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20. Queer Modernism

Benjamin Kahan

Subject Literature

DOI: 10.1111/b.9780470658734.2013.00021.x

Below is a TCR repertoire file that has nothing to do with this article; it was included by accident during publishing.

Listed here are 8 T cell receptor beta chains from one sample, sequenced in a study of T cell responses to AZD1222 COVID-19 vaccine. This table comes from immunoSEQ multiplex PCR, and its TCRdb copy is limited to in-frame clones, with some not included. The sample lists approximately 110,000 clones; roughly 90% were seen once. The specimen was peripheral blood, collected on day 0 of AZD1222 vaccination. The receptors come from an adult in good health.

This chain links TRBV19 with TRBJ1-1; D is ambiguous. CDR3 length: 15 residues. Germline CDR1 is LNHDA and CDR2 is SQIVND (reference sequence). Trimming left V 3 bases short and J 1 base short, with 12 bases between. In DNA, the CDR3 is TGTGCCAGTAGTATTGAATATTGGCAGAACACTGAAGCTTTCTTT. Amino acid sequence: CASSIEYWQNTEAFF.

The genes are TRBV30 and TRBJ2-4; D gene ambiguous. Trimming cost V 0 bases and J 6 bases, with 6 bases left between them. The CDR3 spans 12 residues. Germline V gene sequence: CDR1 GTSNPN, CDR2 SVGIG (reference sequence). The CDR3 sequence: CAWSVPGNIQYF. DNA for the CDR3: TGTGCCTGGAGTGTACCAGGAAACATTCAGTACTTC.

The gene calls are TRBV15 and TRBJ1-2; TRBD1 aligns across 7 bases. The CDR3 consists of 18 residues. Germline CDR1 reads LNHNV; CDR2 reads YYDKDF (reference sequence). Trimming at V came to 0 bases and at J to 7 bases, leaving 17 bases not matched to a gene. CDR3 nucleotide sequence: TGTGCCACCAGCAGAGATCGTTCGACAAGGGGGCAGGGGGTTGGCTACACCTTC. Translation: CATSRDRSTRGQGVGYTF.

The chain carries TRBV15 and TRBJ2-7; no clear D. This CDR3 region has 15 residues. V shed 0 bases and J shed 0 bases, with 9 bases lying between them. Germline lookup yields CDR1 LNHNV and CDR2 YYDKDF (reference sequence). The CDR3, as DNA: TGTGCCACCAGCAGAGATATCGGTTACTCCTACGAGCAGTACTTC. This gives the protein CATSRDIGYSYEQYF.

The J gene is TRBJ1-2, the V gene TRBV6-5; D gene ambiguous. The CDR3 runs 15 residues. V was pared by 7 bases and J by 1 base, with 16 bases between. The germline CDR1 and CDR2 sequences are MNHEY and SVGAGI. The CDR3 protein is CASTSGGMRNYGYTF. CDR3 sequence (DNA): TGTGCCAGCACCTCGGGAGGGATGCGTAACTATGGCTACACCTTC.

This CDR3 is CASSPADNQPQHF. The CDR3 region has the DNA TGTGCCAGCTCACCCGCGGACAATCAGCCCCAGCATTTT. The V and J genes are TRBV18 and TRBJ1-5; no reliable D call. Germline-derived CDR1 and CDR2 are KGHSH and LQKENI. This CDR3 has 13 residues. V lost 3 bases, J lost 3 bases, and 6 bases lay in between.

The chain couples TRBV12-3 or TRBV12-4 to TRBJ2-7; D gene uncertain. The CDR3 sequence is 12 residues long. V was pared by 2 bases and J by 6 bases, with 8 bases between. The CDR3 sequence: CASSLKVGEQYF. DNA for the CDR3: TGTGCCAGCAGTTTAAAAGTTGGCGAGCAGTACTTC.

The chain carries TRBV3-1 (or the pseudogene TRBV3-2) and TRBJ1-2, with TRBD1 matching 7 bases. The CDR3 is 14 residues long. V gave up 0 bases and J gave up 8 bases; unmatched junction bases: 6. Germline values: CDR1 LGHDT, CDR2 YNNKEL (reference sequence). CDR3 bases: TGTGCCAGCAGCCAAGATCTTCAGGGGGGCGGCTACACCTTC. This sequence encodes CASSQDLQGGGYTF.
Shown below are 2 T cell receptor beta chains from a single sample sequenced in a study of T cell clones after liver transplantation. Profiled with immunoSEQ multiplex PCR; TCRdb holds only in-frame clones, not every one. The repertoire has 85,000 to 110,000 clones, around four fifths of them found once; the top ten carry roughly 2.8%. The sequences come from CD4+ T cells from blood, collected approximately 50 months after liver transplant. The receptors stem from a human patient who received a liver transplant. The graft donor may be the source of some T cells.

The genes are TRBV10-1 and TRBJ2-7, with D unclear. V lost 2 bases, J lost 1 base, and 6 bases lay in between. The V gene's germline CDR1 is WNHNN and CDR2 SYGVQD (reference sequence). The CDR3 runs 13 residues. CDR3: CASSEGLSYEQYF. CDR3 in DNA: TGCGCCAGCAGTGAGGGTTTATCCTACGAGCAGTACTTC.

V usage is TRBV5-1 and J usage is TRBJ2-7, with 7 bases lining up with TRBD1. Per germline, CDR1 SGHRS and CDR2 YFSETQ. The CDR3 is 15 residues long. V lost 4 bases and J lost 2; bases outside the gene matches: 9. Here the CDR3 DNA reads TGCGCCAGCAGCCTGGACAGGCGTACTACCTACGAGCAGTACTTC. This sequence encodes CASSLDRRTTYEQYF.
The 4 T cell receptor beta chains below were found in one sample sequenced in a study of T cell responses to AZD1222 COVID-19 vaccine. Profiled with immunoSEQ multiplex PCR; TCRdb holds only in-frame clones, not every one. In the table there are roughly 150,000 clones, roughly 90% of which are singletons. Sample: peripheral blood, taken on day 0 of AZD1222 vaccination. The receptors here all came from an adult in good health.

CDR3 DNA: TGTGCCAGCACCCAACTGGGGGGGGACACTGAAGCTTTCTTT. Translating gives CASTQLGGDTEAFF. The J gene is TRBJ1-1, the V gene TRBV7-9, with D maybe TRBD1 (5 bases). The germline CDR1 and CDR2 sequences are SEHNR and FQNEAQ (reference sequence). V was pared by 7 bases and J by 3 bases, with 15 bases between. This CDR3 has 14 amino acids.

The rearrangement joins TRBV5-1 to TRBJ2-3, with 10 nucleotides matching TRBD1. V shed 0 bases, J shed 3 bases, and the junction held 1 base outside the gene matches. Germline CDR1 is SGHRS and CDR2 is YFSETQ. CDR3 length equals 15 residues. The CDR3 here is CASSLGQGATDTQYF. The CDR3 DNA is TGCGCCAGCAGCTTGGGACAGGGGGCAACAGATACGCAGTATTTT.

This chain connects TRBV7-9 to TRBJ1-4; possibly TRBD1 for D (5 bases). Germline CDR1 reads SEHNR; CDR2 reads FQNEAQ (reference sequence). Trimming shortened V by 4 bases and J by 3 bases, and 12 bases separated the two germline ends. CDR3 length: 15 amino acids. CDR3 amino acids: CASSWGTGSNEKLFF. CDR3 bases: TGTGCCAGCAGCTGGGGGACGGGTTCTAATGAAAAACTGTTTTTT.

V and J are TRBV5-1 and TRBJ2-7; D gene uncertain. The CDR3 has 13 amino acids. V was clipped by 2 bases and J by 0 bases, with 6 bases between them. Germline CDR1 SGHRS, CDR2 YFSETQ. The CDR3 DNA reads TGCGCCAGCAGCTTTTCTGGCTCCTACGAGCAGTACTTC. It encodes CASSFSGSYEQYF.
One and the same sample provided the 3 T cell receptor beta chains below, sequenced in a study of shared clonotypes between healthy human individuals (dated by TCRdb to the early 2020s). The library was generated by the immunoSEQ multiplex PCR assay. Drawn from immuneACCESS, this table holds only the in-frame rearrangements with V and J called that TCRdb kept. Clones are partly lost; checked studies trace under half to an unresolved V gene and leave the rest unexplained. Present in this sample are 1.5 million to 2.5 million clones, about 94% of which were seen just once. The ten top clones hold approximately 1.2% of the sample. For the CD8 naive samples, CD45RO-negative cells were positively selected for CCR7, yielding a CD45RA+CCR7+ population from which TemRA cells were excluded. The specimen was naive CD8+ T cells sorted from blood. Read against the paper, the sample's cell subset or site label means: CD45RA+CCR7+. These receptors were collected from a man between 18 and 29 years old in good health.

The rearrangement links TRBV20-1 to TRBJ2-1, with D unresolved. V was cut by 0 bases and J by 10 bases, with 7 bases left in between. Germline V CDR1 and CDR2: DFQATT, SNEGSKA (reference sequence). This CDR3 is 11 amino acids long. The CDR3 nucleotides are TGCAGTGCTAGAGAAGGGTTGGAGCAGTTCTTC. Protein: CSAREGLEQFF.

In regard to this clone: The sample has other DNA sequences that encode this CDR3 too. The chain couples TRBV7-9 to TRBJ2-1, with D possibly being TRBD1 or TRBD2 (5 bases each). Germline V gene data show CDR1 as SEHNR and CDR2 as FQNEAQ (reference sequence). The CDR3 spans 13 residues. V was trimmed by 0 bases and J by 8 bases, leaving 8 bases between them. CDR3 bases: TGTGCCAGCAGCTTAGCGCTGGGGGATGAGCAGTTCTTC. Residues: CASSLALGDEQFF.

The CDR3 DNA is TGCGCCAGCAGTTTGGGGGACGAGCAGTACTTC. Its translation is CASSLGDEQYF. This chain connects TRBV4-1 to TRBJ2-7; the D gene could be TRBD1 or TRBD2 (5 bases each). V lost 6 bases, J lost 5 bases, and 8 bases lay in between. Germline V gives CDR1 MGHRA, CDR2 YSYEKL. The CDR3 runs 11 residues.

What would it mean to ask, “could World War I have been fought because of homosexuality?” Such a question is startling in part because of its seeming absurdity. If answered affirmatively, however, this question would not only unthread the familiar narrative of the war beginning with the assassination of the Archduke of Austria, Franz Ferdinand, by the Black Hand, but would install sexuality at the heart of one of the most privileged sites of literary modernism. Such reconsiderations through the prism of sexuality are emblematic of queer theory and enable us to see historical events and literary texts in a new light. The Eulenberg Affair (1907–1909), which involved a mass of accusations of homosexuality and accompanying libel suits among high-ranking officials and friends of Kaiser Wilhelm II, is central to such a claim. As the historian James Steakley has argued: French, British, and American historians have linked the events of 1907–1909 to a far-reaching shift in German policy that heightened military aggressiveness and ultimately contributed to the outbreak of World War I. Such insights were by no means unknown to earlier observers. Writing in 1933, for example, Magnus Hirschfeld argued that the outcome of the entire regrettable affair was “no more and no less than victory for the tendency that ultimately issued in the events of the World War.” (235) Steakley contends that the ... log in or subscribe to read full text

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